I said in that post that one of the victims was seen in an AMC Gremlin right before he disappeared. I used that bit of information because I found it in newspaper accounts from Oakland County, Michigan at the time, as well as a more recent article on a national website that also said a Blue AMC Gremlin. I have been informed it was a blue Pontiac. I did find one source that said it was a Pontiac, but not a reliable source, It was a conspiracy theory site that was discussing Bob’s involvement with the case… and it was brought up because apparently the Bob who involved himself demanding to read the letter and see other evidence drove a blue Pontiac.

I also left out the piece of information that Bob drove a Pontiac at the time of the killings, because I’m not sure it’s trustworthy. Bob himself seems to have spread some of the misinformation available regarding the OCCK murders. For all I know, Bob himself started that rumor to make himself more important or raise suspicion about himself being involved. And yes, there are people out there who get a kick out of being suspected of murder, especially multiple murders in the form of serial killings.

And so, if you read something that you know to be false or incorrect for whatever reason, don’t think twice about pointing it out to me. We learn and discover through facts.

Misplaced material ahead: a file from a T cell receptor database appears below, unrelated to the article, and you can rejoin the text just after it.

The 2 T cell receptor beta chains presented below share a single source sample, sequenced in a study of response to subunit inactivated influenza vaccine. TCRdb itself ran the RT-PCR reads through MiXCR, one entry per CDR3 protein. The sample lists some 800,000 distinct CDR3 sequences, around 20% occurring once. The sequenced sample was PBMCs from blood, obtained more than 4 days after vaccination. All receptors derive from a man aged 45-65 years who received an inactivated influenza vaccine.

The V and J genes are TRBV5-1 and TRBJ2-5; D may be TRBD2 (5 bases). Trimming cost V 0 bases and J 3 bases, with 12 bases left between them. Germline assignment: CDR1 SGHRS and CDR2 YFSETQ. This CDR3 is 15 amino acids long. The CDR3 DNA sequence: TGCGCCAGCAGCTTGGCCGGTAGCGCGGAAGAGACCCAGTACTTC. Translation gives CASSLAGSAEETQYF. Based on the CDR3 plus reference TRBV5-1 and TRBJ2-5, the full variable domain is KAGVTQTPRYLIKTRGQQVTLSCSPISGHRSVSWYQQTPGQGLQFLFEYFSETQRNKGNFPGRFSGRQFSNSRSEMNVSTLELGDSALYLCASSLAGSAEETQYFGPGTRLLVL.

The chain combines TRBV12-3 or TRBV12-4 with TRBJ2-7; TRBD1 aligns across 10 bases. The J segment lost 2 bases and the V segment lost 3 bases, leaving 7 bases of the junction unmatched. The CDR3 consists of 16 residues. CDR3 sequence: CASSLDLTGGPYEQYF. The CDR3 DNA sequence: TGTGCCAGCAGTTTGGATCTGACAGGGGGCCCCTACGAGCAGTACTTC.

Recent Serial Killers in the US

To make this list, killers had to be active between 2000 and 2019. Very few of the serial killers on this list garnered nothing more than front page news of their hometown. Don’t feel bad if you don’t recognize any of the names. Serial killers have to be really weird (think BTK or Dahmer) or incredibly prolific (Gary Ridgway aka The Green River Killer) to get noticed more than a few hundred miles from their hunting grounds.

  • Darren Vann was a serial killer that went nearly undetected. He was arrested in 2014 for the murder of a prostitute in Gary, Indiana. After his arrest, he confessed to murdering 6 other women in Gary, Indiana. After his confession, the police added a few more names to the list of suspected victims. However, in 2010, a reporter in Indiana ran an algorithm analysis of unsolved murders in Indiana and went to the police with the victim names his system spit out. Police brushed him off, even after a coroner in Gary, Indiana took his suspicions to police that there was a serial killer in Gary. Eventually, the coroner and reporter began working together and founded a non-profit called the Murder Accountability Project. The six names Vann confessed to killing were names on the list compiled by the algorithm used by the reporter. He is now suspected in 20 murders just in Indiana. However, he also spent time in Texas and Illinois.